What is it?
Most children attend a mainstream school.
This includes many children with special educational needs and disabilities.
What do children learn?
Children are taught the national curriculum. It is adapted for individual children as needed.
A wide range of subjects and GCSEs are offered at secondary school. Sometimes vocational courses are offered alongside GCSEs. Some schools offer A levels.
Most children with special educational needs and disabilities attend a mainstream school.
Children attend who:
- Are on SEN support
- Have an EHC Plan
Most children come from their local area
Schools must make reasonable adjustments for all children to accommodate their needs.
Which needs do they meet?
Mainstream schools will aim to meet all types of special educational needs. This includes autism, mental health, and learning difficulties.
How big are the classes?
- 27 children in a primary school class
- 22 children in a secondary school class
Children may be taken out of some classes to join small group or 1-2-1 support sessions.
How are children supported?
Children with SEND may have some extra or different learning to meet their needs.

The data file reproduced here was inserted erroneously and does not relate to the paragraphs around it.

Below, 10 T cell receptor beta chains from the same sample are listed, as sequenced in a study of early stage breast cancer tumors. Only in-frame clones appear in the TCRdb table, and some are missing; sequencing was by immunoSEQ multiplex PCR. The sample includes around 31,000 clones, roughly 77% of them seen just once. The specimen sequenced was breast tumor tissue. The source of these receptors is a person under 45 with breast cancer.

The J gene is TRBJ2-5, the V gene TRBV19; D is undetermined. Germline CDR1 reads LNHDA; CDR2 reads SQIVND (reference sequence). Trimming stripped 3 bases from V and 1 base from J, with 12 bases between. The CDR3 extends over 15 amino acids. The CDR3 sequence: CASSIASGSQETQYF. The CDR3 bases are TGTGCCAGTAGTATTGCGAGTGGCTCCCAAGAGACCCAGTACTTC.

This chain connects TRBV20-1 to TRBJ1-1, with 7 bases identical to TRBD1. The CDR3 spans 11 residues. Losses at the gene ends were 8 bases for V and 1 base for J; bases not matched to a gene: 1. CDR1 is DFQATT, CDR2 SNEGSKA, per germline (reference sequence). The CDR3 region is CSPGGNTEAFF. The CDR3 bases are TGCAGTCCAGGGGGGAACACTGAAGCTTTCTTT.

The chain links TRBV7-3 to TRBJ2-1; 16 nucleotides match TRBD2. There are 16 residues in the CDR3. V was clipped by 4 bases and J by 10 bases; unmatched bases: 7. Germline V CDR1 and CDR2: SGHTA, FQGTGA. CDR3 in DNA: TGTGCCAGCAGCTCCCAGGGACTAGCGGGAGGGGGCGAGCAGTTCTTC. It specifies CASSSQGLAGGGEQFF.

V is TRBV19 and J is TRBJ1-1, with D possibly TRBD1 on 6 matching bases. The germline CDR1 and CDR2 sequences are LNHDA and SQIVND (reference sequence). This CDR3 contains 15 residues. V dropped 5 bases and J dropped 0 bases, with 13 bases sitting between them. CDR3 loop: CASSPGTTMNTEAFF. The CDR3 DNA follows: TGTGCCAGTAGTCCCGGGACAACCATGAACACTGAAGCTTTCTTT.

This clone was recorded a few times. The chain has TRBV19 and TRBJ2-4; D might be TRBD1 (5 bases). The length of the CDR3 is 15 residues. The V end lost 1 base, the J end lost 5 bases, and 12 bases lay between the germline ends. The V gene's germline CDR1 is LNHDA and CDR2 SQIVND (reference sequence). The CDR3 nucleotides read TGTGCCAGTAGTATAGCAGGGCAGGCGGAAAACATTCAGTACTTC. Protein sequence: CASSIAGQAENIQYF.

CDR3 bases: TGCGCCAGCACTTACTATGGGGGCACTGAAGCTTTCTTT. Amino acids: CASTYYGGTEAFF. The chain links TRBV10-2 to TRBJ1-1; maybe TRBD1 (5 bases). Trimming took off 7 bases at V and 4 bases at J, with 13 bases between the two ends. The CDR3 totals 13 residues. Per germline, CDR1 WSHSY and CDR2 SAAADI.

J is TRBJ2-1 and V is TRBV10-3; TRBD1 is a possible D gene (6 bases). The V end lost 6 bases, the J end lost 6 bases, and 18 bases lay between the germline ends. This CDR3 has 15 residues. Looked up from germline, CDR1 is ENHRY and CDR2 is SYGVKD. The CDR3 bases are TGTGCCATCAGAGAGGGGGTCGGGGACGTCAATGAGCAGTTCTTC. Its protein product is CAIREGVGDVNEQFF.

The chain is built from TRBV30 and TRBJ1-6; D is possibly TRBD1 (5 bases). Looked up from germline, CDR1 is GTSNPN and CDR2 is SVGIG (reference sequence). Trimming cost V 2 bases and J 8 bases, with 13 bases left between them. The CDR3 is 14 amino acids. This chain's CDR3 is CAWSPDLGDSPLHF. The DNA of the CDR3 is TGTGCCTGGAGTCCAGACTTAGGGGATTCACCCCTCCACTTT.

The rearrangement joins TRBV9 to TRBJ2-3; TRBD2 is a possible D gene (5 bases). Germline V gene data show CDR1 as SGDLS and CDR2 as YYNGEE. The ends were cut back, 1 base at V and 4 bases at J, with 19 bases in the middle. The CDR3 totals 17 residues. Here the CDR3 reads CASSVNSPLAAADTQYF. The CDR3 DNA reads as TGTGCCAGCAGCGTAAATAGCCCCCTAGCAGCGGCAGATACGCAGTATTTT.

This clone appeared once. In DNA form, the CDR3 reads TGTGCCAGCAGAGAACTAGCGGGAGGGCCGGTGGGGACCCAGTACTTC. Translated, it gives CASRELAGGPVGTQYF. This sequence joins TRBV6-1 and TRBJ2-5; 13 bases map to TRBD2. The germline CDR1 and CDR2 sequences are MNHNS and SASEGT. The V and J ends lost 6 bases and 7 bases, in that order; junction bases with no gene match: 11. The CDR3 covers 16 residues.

Extra help might include:
- Individual support from a teaching assistant or support in a group.
- Extra help with a particular need, such as a speech and language programme.
- Advice from a visiting specialist who may observe or assess children and their needs. E.g. a speech and language therapist or educational psychologist.
- Help with health conditions such as managing medication, personal care, or toileting.
What is the environment like?
Mainstream schools are usually bigger and busier than special schools. They have classrooms and small rooms, with areas adapted to meet individual needs.
Schools may have sensory or breakout rooms.
Breakfast and after school clubs
Many mainstream schools have a breakfast and after-school club to provide wraparound childcare.
They also provide other after-school clubs such as sport.